Beatrice Rangel: The Disintegrating Effects of Rogue States
Former Venezuela Presidential Chief of Staff Beatrice Rangel takes a look at how rogue states can poison a region.
By Beatrice E. Rangel
Latin American Herald Tribune
September 13, 2017
Rogue states are the direct descendants of pirates who ruled the seaways from the 1660s to the 1730s. Piracy thrived in the Caribbean because of the existence of seized seaports such as Port Royal in Jamaica, Tortuga in Haiti, and Nassau in the Bahamas.
Now, like then, progress creates development vacuums as nations do not develop at the same pace. Development left behinds become institutionally fragile as their resource power cannot sustain the populations expectations for an improved wellbeing.
Institutional fragility sets in as people become disillusioned with their leadership and begin trying development shortcuts that erode rule of law. Fragility acts as a magnet for organized crime given that it can fill the institutional gaps with its abundant resources springing from a host of illicit activities thereby securing a nesting platform to plan and execute illicit operations.
Organized crime organizations enter the stage to secure an operational platform to execute a mosaic of illicit activities. These activities include migrant exploitation; traffic of drugs and persons; money laundering ; corruption; trade in counterfeit products…. and more recently cybercrimes!!!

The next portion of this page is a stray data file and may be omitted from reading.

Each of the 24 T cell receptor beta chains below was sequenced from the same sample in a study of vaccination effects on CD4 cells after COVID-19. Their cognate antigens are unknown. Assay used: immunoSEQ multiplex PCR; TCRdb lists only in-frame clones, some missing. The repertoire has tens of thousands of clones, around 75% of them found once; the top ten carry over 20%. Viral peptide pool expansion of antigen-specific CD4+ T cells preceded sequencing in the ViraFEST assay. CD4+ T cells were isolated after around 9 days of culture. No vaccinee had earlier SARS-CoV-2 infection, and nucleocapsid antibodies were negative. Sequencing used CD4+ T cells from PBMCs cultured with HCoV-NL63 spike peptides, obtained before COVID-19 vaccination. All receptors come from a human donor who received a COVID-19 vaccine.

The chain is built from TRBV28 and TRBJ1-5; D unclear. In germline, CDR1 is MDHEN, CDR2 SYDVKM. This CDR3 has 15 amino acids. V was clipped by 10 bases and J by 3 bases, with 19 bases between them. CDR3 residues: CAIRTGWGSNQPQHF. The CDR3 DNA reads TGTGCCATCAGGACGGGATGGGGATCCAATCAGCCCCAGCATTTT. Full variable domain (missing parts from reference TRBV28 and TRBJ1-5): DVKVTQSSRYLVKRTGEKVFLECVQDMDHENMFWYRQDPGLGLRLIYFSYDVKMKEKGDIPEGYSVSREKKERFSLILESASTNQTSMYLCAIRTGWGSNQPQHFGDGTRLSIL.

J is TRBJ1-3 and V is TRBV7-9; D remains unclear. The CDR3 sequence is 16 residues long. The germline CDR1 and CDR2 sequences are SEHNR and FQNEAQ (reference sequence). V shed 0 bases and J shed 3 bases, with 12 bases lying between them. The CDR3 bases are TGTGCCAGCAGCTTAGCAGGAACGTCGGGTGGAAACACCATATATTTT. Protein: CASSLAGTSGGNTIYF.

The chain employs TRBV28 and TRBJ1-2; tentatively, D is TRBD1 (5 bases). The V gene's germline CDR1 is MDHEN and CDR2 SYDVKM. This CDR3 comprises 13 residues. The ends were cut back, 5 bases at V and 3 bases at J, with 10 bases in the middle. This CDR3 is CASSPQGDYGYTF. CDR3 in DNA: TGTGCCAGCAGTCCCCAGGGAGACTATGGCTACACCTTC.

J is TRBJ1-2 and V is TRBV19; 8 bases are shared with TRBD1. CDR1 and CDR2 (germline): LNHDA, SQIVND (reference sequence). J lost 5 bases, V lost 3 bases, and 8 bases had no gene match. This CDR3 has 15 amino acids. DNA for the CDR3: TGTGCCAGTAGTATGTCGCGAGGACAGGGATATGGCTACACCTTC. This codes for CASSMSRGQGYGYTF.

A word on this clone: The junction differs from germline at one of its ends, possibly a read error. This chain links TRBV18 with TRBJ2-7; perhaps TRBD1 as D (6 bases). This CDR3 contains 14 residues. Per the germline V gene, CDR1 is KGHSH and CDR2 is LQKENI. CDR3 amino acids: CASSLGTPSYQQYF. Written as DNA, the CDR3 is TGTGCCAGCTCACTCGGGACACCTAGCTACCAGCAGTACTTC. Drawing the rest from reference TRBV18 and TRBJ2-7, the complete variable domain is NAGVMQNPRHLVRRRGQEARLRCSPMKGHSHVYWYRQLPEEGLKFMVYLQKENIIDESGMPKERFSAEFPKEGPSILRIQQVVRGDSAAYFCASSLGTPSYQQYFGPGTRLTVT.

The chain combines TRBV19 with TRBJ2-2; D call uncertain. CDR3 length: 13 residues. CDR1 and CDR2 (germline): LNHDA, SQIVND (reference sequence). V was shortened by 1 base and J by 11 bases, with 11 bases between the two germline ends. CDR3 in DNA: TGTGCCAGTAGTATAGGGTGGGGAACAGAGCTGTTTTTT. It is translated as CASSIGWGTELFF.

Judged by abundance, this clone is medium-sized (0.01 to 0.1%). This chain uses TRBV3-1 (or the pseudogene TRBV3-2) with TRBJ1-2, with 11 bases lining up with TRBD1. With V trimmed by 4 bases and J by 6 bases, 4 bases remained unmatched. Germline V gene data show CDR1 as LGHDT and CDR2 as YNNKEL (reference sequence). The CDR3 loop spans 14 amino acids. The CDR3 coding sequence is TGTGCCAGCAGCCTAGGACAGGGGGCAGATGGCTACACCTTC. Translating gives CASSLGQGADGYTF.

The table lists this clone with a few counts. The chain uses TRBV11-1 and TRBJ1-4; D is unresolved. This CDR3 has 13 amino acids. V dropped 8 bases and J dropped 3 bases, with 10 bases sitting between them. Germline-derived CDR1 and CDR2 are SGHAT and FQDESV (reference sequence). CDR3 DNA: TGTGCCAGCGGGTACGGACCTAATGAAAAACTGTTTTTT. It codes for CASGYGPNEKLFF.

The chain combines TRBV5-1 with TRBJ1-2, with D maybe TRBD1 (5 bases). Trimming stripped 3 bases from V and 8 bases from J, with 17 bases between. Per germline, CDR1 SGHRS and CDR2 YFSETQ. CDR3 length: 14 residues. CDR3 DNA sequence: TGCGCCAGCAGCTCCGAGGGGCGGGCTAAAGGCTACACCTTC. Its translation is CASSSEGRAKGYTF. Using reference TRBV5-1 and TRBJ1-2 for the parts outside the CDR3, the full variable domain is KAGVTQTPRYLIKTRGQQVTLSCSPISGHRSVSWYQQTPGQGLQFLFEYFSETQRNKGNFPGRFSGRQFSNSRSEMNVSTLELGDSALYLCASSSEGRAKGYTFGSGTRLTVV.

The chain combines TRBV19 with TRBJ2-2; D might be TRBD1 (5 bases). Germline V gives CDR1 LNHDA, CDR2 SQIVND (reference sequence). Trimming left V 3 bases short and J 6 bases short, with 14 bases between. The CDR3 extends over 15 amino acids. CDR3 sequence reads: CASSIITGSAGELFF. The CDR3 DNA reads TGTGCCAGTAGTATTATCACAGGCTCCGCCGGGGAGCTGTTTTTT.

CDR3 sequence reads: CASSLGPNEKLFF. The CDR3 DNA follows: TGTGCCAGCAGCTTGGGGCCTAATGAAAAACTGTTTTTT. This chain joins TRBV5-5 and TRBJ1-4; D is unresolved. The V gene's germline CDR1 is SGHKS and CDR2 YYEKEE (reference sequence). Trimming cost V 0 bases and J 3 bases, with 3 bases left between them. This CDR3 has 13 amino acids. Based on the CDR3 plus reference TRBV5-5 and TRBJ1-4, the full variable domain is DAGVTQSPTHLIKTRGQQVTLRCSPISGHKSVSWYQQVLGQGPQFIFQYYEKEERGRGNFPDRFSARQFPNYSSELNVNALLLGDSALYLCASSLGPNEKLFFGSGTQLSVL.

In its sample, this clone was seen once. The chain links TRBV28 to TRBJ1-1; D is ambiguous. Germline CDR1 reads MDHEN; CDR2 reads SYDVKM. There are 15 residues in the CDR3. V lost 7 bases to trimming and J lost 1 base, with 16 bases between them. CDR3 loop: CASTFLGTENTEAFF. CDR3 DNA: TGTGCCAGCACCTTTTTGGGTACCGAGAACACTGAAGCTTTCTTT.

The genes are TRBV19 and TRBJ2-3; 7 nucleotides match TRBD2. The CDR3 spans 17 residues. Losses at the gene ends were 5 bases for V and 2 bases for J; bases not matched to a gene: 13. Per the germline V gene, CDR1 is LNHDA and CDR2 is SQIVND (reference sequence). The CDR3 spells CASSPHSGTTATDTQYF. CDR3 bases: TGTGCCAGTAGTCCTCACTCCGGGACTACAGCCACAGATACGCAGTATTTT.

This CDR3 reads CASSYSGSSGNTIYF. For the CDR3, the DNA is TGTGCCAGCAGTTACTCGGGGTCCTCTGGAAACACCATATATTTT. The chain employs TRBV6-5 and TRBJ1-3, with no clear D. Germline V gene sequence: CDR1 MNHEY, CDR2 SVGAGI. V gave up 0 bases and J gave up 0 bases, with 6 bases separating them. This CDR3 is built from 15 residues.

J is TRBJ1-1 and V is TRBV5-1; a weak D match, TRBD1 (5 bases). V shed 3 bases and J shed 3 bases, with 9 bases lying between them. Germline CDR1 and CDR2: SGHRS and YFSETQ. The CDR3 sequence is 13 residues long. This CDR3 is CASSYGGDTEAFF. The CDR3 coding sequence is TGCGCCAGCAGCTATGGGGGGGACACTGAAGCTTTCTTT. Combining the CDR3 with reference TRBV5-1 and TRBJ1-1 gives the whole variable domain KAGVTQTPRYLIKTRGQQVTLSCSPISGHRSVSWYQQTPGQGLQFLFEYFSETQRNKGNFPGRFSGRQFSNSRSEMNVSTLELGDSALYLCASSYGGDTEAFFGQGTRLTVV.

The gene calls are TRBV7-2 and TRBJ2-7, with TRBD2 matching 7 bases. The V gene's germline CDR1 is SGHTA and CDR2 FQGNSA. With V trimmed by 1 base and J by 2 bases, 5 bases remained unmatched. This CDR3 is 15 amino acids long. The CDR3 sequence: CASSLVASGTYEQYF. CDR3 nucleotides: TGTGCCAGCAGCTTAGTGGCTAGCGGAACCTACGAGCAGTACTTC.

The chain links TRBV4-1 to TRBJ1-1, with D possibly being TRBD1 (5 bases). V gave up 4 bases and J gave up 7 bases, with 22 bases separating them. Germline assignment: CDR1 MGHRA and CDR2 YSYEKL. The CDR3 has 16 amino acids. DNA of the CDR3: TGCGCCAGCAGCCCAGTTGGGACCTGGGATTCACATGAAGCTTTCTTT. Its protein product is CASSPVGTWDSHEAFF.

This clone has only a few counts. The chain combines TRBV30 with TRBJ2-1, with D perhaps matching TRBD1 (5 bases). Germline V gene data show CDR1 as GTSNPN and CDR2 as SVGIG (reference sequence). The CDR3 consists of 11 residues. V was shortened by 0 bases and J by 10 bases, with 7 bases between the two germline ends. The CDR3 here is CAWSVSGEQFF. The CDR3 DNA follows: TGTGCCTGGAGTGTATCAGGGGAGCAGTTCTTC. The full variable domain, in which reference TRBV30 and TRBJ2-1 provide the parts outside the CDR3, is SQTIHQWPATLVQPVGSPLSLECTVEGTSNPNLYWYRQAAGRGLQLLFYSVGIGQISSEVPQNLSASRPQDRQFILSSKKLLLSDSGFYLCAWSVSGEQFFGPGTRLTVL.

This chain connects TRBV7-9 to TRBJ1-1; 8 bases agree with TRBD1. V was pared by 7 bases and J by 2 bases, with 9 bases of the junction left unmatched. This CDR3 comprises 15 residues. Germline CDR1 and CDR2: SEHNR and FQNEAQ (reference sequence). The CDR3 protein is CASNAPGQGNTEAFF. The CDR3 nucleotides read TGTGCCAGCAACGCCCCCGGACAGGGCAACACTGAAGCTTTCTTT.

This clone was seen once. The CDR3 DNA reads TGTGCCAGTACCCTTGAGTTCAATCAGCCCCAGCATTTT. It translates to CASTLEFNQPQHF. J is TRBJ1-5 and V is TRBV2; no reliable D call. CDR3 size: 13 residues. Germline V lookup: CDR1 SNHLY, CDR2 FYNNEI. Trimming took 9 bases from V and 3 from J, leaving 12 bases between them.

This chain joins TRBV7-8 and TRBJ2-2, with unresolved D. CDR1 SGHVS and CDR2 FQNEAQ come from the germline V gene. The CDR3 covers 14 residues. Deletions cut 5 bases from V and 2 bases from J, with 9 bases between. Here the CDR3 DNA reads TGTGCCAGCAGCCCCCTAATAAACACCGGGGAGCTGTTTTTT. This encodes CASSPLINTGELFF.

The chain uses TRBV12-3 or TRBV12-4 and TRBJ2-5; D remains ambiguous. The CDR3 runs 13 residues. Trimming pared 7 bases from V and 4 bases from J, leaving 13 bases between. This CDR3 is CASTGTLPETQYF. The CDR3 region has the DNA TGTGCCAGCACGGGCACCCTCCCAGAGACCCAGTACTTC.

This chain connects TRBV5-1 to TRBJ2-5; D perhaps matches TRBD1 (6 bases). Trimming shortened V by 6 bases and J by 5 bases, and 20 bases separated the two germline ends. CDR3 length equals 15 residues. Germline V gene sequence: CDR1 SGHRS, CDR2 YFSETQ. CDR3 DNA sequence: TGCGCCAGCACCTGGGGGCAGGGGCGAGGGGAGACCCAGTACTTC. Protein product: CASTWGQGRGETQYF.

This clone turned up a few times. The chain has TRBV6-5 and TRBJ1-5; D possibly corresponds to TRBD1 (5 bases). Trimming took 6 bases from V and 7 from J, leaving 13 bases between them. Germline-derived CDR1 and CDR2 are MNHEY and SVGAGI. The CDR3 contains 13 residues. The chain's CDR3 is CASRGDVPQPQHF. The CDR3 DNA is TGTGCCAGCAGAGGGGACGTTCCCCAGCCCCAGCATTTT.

Once criminal organizations settle in, conflicts ensue, as fights for territorial control supervene between rival organizations.
Rogue states are fragile nation states taken over by organized crime.
As a result, the penetrated country adopts conduct considered to be out of line with international norms of behavior by either the rest of the international community (such as the United Nations), or by clusters of nations grouped into regional organizations (such as the OAS).
Such conduct undermines rule of law and disrupts international trade as well as the procurement of goods and services. It is no coincidence but part of a structural design that so many leading criminal organizations are headquartered in countries like Somalia; Congo; Afghanistan, Central America and West Africa …and more recently Venezuela !!
Given that criminal activities derive annual earnings of US$3 Trillion, its leadership has an unbeatable capability to maintain control of rogue states. In time Rogue States pose severe threats to world stability and security.
This disintegrating effect has caused the international community to create a an institutional framework to deal with globalized criminality.
The United Nations Convention against Transnational Organized Crime (UNCTOC) is the foundation of that system aiming at fighting organized crime with a worldwide strategy. UNCTOC’s first success story was the US prosecution of Fifa’s leadership for corrupt practices.
UNCTOC was also invoked by Brazilian prosecutors in the Odebrecht scandal.
As its jurisdiction expands UNCTOC might bring to an end the crisis in Venezuela as its government officials seem to fit the convention’s profile determining illicit activities.